By DANG NIAN
Human Rights correspondent
BEIJING (China Daily Show) – A bygone era of veiled threats, house arrests and occasional beatings was wistfully conjured by a group of activists sharing a cell today in an unspecified location in West Beijing.
“Remember when Lawyer Gao disappeared over Spring Festival and it turned out he’d just been kept in a secure hotel room for six weeks? Man, those were the fat years,” said critic Peng Deming, recalling a period which saw over 800 Tibetan activists, writers, artists and intellectuals imprisoned for criticizing the regime.
China’s former president Hu Jintao is often perceived as an aloof and robotic figure, who failed to make any progress with political reform during his ten years as leader.
But Peng remembers differently. “Hu wasn’t that bad, actually, in hindsight,” Peng says. “I used to have a blog back then, for example.”
Many artists now consider the Hu administration – which lasted from 2002 to 2012, and included the SARS cover-up, melamine scandal and crackdown on victims of the 2008 Wenchuan earthquake – as a golden age of academic freedom and free expression.
“It seems only yesterday I was campaigning about how Sichuan officials skimmed construction funds, causing schools to swiftly collapse and kill thousands of kids. I got my ears boxed and was told to keep my head down for six weeks!” reminisced artist Ai Weiwei. “So I caught up with my housework and watched a bunch of films. Ah, the good old days.”
Fondly shaking his head, human-rights lawyer Gao Long emphasized that the years which witnessed a massive military response to protests by Tibetan monks, leaving up to 400 dead and thousands arrested, would never be forgotten as benchmarks of enlightenment and liberal leadership.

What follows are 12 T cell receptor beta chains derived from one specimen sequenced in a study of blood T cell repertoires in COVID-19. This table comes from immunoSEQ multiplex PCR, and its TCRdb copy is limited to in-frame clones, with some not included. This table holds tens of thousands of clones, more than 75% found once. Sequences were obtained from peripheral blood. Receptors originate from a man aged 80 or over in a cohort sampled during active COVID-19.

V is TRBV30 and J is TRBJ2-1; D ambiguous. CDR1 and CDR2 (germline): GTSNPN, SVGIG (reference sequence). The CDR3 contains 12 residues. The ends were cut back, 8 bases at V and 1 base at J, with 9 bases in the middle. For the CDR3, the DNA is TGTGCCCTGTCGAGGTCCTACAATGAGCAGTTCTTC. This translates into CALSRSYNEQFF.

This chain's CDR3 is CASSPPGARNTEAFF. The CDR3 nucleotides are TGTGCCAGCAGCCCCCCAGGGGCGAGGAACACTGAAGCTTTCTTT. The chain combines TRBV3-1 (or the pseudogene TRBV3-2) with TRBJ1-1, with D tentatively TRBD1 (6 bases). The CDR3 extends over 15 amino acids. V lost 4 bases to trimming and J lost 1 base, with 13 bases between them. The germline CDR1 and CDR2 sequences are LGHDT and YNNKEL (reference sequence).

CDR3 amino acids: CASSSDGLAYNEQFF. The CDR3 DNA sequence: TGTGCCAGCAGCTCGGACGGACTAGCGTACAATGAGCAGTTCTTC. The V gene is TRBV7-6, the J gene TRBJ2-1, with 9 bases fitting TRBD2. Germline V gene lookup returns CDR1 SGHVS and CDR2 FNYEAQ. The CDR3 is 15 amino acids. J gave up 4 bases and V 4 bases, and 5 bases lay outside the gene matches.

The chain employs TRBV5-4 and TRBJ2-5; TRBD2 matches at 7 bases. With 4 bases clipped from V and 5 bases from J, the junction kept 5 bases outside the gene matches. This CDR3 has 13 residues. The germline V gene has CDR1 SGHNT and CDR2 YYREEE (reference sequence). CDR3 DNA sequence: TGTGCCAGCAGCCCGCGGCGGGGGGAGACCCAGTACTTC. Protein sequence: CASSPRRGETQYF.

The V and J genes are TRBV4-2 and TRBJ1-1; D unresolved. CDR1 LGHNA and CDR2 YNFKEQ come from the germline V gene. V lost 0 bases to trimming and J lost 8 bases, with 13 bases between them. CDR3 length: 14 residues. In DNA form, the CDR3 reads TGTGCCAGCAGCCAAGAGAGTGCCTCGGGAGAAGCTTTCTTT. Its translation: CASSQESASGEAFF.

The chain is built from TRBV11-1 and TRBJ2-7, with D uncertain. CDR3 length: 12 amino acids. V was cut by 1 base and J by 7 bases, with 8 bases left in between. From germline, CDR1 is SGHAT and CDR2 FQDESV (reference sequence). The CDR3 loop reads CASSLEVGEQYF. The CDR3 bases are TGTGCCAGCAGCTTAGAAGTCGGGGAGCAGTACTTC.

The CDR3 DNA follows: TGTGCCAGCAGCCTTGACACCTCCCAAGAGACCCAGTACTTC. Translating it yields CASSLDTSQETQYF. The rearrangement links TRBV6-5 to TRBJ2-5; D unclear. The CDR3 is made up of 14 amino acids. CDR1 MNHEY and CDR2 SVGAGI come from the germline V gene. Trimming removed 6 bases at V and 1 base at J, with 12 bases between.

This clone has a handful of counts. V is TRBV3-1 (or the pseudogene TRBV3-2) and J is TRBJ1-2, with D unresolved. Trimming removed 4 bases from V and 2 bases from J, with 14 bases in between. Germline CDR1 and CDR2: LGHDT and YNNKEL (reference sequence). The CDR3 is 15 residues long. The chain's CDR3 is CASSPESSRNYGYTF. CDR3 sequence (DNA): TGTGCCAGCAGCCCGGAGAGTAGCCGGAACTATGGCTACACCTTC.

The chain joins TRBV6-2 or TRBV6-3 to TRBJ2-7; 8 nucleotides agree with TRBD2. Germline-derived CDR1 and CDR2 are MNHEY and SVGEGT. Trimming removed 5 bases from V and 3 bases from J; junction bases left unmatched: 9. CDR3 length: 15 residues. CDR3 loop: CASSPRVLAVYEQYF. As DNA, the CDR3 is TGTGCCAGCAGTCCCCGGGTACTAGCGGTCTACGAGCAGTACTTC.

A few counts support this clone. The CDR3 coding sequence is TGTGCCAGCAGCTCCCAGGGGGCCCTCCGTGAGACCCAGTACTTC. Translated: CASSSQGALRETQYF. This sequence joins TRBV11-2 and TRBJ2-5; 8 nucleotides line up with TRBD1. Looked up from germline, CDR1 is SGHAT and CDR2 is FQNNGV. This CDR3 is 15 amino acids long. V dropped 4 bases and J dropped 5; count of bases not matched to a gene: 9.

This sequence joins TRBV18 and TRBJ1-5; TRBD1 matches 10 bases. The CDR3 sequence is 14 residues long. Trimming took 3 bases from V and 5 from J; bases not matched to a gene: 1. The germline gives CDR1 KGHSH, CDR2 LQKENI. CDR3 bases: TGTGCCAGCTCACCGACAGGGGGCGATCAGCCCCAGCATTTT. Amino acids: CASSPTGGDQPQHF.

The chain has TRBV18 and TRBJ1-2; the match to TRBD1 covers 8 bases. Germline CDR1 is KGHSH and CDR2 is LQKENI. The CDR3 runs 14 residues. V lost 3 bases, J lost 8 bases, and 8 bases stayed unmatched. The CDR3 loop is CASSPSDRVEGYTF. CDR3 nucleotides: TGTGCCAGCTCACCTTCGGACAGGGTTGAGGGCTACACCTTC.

“Hard to imagine really, but it was only a few years ago that my dear friend Liu Xiabao got a mere 11 years for circulating a written document challenging the government’s legitimacy!” Gao marveled. “Why, under our new president, the esteemed thinker Xi Jinping, scholar Ilham Tohti received a whole life sentence simply for promoting peace and understanding.
“Oh, what a magical time it was to be alive and criticizing President Hu.”
Critics aren’t the only ones waxing nostalgic about the freewheeling decade, in which blind lawyer Chen Guancheng was famously forced to flee illegal detention to the US Embassy in Beijing, triggering diplomatic crisis over human rights.
Many businessmen also become misty-eyed while discussing the period.
“Time was when a man could leave his house with a suitcase full of hard currency, have a banquet, then visit a nice brothel,” sighed housing developer Pan Shunyi, “and still have cash left over to pay for the limo-ride home with a local official. Those days are gone.”